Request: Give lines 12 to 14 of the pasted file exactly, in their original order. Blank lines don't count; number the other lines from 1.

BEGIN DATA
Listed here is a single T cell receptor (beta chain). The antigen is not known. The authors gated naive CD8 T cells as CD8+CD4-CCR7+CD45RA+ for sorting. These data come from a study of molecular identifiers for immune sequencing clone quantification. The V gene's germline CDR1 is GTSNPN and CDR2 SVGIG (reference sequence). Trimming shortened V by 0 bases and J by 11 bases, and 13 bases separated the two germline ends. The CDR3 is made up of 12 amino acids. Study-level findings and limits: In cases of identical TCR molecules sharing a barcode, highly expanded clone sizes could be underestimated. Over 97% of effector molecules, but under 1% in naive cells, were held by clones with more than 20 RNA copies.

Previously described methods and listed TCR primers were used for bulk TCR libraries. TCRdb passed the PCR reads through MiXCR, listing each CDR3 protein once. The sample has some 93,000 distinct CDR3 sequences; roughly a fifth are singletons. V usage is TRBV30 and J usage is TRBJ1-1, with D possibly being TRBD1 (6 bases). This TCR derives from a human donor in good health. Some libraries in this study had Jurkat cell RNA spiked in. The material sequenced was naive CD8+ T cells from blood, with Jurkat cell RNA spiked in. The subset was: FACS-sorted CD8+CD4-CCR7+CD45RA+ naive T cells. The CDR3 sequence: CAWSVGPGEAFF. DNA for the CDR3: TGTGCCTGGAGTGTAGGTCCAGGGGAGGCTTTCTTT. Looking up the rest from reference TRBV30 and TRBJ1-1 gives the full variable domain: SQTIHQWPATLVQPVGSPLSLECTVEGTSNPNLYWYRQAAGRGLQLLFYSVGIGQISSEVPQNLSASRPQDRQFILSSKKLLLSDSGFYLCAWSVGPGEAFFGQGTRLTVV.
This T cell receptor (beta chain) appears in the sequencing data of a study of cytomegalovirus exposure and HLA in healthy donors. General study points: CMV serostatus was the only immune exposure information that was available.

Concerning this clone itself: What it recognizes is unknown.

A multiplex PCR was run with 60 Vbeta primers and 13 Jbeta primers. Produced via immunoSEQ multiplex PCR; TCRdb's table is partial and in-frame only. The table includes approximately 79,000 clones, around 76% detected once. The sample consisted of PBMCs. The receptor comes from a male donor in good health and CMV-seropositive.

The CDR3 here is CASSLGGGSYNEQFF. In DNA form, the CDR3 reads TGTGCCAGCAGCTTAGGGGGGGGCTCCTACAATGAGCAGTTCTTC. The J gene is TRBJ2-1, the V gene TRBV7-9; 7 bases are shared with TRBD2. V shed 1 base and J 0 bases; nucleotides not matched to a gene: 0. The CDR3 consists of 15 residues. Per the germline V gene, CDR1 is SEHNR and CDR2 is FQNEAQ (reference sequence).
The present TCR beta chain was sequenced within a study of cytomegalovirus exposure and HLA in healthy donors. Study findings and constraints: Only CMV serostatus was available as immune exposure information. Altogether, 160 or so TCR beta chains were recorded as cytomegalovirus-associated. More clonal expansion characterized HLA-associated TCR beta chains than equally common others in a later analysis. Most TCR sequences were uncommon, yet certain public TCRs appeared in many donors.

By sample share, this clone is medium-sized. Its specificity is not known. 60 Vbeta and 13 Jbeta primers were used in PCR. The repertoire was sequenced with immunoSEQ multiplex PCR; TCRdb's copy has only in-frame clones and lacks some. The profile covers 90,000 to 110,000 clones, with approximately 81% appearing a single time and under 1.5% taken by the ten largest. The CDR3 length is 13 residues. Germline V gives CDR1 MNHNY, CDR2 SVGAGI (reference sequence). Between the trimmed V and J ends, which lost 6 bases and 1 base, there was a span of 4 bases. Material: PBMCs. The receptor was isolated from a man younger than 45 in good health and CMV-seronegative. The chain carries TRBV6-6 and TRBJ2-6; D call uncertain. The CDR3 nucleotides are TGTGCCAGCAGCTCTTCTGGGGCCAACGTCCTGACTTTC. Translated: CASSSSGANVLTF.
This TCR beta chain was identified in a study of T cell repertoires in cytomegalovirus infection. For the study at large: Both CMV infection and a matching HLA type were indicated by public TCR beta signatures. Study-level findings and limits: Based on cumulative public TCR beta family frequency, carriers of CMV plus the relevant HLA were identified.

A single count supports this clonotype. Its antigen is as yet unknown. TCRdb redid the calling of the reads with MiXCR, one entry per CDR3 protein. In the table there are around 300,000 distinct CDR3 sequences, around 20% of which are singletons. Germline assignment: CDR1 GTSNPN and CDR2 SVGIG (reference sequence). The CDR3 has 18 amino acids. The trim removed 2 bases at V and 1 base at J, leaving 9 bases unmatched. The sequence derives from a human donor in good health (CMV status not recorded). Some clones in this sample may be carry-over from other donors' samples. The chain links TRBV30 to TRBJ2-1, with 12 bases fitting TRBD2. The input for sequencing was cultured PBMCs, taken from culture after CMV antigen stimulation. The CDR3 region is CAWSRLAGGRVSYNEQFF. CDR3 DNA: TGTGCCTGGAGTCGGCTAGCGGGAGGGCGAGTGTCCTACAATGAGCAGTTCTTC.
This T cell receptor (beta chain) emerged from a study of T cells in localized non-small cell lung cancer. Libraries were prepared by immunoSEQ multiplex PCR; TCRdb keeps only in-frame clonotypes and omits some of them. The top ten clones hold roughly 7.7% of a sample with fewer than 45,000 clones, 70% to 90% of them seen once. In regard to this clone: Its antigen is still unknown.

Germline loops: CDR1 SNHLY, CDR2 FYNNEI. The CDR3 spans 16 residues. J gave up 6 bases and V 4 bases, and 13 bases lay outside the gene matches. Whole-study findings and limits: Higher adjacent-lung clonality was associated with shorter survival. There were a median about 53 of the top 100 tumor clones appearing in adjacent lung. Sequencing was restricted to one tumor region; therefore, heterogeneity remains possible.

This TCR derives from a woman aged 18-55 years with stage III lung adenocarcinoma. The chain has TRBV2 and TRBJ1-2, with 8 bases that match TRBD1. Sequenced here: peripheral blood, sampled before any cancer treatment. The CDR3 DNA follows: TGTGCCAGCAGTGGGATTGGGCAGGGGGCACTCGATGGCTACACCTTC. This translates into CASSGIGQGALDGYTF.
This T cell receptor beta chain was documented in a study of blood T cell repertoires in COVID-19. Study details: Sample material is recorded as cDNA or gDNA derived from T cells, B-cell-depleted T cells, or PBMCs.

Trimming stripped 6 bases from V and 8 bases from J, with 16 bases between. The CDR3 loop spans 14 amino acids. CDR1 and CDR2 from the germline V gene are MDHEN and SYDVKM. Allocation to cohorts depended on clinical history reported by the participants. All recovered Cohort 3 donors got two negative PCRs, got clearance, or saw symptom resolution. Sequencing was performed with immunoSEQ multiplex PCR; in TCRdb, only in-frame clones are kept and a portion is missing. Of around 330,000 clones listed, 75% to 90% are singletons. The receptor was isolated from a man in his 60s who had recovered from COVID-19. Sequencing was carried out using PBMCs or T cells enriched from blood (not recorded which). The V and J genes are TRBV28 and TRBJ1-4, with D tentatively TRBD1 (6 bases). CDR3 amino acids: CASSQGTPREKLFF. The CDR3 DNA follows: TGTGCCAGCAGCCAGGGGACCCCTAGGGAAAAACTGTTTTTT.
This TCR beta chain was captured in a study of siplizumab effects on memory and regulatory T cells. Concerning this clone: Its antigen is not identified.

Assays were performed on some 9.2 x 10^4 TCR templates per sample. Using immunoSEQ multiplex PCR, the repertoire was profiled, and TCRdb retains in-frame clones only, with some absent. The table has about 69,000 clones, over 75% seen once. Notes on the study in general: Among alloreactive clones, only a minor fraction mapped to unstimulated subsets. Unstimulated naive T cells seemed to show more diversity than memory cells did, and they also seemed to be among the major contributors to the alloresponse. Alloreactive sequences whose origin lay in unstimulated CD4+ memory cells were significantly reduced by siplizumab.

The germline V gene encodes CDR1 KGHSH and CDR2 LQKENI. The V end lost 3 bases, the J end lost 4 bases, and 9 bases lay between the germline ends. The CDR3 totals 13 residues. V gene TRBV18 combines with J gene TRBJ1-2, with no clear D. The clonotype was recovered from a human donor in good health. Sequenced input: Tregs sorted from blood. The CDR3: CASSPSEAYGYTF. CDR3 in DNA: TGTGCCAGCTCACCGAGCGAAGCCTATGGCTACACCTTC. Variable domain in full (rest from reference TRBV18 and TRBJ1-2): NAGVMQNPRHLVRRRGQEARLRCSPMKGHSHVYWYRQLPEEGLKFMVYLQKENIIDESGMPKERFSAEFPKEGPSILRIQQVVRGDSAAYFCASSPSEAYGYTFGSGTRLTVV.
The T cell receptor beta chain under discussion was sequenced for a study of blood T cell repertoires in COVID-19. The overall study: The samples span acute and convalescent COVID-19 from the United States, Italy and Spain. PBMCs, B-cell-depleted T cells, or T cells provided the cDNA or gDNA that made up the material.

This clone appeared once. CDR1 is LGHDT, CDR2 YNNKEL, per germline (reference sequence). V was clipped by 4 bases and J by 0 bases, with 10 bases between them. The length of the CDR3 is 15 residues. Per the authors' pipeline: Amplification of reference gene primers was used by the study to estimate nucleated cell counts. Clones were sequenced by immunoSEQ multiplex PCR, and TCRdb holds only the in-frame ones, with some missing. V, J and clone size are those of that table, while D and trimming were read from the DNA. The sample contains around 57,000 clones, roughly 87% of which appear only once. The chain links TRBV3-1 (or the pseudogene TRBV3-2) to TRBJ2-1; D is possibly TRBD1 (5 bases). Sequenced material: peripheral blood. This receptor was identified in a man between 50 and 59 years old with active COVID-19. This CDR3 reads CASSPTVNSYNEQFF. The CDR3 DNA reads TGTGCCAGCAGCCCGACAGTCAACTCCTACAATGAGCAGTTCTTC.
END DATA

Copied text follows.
Germline loops: CDR1 SNHLY, CDR2 FYNNEI. The CDR3 spans 16 residues. J gave up 6 bases and V 4 bases, and 13 bases lay outside the gene matches. Whole-study findings and limits: Higher adjacent-lung clonality was associated with shorter survival. There were a median about 53 of the top 100 tumor clones appearing in adjacent lung. Sequencing was restricted to one tumor region; therefore, heterogeneity remains possible.

This TCR derives from a woman aged 18-55 years with stage III lung adenocarcinoma. The chain has TRBV2 and TRBJ1-2, with 8 bases that match TRBD1. Sequenced here: peripheral blood, sampled before any cancer treatment. The CDR3 DNA follows: TGTGCCAGCAGTGGGATTGGGCAGGGGGCACTCGATGGCTACACCTTC. This translates into CASSGIGQGALDGYTF.
This T cell receptor beta chain was documented in a study of blood T cell repertoires in COVID-19. Study details: Sample material is recorded as cDNA or gDNA derived from T cells, B-cell-depleted T cells, or PBMCs.